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After slight U.S. uptick, architects wait for recovery

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Despite a modest improvement in a key economic indicator for the design industry, area architects say it will still be awhile before a turnaround is complete.

The American Institute of Architects’ Architecture Billing Index bumped up to 47.9 in July from 46 in June, but it continues to reflect a decline in demand for design services, according to an AIA news release. That’s because the index reflects the approximate nine- to 12-month lag time between architecture billings and construction spending, and any score higher than 50 indicates a billings increase.

“Business conditions at design firms remain quite volatile,” said AIA Chief Economist Kermit Baker, in the release.

Baker noted, too, that despite the encouraging  increase, the slowdown will likely persist for a while, a sentiment echoed by Ozarks architects.

During an informal member poll, AIA Springfield President Gerri Kielhofner found that many local firms haven’t yet seen significant increases in new work.

“Most clients are afraid to spend the money and the banks are still not lending for new projects. We’re seeing very little commercial work in the area,” said Kielhofner, vice president at Butler, Rosenbury & Partners Inc.

Kielhofner said institutional, government and church projects are among the jobs that are moving forward in the region, and she found, too, that smaller firms with five to 15 employees seem to be faring better than larger firms. “It doesn’t take a lot of projects for the smaller firms to stay busy,” she added.

Architect Stephanie Ireland, principal of Ireland Architects Inc., said business is starting to improve, but she’s realistic in making comparisons.

“If we compare the business we are seeing right now to three months ago, then we are busier. If we compare it to one year ago, then no, we are not busier,” she said, noting that like several other firms, she’s adjusted by trimming her staff, now at four, down from 10.  

Though Ireland declined to disclose specific numbers, she said her revenues were down 50 percent in 2009. A bright spot, though, is that business is up 10 percent compared to July 2009, and she expects to wrap up 2010 with a 25 percent increase compared to 2009. The bulk of her work – about 75 percent – is for health care, she said, and her current project roster includes several renovation projects for St. John’s Health System.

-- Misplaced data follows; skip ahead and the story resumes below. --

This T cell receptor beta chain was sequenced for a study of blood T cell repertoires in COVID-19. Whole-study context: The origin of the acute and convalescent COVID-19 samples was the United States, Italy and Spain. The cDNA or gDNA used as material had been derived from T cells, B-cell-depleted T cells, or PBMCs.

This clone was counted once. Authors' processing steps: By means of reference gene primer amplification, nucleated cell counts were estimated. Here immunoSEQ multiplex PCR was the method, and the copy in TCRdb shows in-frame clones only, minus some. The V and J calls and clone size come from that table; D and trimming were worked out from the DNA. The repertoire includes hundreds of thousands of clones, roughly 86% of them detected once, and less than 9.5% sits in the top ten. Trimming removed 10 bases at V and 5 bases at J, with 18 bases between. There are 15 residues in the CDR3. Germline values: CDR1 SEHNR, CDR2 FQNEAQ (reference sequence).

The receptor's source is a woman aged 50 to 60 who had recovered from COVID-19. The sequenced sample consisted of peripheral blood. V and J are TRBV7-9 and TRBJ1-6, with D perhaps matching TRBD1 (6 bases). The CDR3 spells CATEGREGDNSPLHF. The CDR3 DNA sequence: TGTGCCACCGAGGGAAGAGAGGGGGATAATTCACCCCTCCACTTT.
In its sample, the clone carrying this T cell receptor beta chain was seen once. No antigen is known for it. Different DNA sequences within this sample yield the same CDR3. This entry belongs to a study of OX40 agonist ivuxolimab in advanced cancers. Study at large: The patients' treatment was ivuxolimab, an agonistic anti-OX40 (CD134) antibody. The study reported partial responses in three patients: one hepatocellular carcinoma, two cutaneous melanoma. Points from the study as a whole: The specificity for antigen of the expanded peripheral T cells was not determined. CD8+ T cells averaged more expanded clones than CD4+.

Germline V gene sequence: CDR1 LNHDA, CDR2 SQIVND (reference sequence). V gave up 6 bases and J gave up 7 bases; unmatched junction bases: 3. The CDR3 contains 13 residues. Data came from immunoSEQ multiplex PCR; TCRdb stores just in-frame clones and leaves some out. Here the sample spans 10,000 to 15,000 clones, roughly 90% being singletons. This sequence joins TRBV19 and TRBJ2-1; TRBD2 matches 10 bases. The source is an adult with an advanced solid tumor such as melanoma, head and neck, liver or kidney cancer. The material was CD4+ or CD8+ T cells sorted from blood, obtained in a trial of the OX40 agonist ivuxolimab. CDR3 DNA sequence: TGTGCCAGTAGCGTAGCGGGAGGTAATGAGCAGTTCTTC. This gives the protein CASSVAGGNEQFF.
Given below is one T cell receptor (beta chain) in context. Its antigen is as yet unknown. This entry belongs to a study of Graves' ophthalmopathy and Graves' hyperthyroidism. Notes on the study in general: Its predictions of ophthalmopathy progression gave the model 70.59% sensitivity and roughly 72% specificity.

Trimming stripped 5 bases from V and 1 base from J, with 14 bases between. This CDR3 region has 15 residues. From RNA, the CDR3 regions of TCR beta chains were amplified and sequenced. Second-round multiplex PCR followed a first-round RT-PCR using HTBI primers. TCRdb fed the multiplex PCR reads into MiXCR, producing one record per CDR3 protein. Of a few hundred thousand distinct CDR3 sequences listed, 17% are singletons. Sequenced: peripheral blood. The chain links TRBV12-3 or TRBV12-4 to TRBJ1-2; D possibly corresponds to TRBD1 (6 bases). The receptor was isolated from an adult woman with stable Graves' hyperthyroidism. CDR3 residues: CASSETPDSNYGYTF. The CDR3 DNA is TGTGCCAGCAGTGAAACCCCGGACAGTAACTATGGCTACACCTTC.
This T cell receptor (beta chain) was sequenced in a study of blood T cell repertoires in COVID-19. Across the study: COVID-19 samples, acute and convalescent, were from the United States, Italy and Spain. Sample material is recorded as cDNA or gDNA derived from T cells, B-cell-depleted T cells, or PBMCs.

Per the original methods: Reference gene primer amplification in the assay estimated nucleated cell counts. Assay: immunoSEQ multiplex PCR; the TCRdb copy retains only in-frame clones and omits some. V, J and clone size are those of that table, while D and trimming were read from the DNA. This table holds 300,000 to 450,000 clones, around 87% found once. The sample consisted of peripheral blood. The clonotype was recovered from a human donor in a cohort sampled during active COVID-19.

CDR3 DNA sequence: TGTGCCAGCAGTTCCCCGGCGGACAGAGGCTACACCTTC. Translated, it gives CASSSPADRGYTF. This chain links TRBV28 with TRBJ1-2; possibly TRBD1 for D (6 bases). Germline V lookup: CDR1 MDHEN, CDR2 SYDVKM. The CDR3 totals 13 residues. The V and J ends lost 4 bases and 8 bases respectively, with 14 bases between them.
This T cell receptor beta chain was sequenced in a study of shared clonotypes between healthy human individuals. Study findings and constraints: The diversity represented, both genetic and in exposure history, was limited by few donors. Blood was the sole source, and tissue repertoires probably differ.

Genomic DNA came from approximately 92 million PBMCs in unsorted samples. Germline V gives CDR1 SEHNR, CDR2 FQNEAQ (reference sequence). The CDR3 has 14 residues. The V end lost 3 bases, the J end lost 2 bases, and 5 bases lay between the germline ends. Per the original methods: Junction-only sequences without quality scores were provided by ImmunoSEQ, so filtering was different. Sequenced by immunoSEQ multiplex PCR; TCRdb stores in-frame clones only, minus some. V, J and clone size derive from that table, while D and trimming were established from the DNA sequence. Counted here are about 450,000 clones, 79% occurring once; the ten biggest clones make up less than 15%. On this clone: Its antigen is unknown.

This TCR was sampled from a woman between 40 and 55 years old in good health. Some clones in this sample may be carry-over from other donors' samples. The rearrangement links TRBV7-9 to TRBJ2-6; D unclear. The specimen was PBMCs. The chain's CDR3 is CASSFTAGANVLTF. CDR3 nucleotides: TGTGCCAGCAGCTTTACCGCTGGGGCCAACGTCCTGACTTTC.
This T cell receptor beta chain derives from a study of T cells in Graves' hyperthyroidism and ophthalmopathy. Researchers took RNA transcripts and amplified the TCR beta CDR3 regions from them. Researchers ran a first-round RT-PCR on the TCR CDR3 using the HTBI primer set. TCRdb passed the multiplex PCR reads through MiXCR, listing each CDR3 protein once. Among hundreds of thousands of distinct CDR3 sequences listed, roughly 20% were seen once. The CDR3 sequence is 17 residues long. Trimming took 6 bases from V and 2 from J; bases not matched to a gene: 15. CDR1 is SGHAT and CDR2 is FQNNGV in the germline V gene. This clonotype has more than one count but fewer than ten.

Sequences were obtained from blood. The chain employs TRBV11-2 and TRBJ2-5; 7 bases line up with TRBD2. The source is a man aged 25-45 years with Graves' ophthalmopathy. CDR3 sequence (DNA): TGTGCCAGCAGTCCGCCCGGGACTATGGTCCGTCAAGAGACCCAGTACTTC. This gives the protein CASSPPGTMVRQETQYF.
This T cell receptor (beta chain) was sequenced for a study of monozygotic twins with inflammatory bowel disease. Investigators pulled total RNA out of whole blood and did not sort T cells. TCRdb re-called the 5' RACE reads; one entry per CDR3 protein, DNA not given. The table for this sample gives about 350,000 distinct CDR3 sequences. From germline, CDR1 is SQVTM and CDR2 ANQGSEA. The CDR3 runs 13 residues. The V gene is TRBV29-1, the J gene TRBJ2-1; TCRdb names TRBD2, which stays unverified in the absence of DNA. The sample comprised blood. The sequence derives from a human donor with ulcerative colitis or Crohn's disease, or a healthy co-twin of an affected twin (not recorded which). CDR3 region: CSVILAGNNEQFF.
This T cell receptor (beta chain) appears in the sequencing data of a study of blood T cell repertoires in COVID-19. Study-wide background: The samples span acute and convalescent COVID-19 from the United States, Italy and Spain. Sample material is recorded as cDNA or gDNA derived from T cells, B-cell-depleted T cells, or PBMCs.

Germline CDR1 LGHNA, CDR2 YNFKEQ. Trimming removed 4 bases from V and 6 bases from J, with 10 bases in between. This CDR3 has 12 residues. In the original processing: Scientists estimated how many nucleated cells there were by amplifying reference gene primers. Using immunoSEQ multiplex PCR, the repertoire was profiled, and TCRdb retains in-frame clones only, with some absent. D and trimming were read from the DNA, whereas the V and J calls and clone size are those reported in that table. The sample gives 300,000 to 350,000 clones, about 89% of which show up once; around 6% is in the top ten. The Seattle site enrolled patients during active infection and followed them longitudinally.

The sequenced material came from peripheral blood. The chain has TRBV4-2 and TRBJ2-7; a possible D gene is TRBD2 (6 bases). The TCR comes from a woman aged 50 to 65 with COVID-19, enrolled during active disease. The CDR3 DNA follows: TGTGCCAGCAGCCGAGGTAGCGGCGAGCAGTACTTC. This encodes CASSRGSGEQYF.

Staff numbers also are down at Butler, Rosenbury & Partners, which has trimmed its staff to 62 from 88 during the last two years. President and CEO Geoffrey Butler said his firm is now working to maintain revenues at the 2009 level, $2.8 million. That might seem positive, particularly as many businesses have adopted the mantra that flat is the new up, but the picture dims drastically when that figure is compared to the firm’s 2007 revenues of $9 million.

Part of the challenge for BRP may stem from the fact that it specialized in full-service hotels and convention centers, themed retail sites such as Bass Pro Shops locations, and church and government projects.

“Retail and hospitality is completely gone,” Butler said. “The civic and church work has been completely cut in half.”

Among the company’s recent work is the pool renovation and addition at the Pat Jones YMCA and Preferred Family Healthcare Inc.’s juvenile substance abuse facility in Joplin.

At Hood-Rich Inc., business is fairly evenly split between architecture and engineering design, said Principal Jim Lohmeyer, who rejoined the firm about two months ago. Much of the firm’s work is for government entities, including engineering design for sewer, water and utilities.

Lohmeyer agrees that it might be awhile before business returns to pre-recession volume.

“I think we are slowly, slowly climbing out of the hole, but I think it will be a long time to get back to where we were, if we ever do,” he said.

While he declined to disclose numbers, Lohmeyer said Hood-Rich’s 2009 revenues dropped 7 percent compared to 2008. Through July, the firm is up 14 percent compared to 2009, Lohmeyer said, and he anticipates ending the year with an increase.

“We might be busy one quarter with the architecture side, and then it switches to the engineering side,” said Lohmeyer, noting that he expects two large Springfield-Greene County Parks Department projects and several smaller jobs to hit the books this year.

Hood-Rich also is looking outside the immediate area for work, and the firm doesn’t seem to be alone.

Lohmeyer said he recently traveled to Moberly in central Missouri for an informational meeting about the possibility of a new high school.

“There were probably 40 architects representing 25 to 30 firms,” he added. “They were from all over the state. There are a lot of people looking for work.”[[In-content Ad]]


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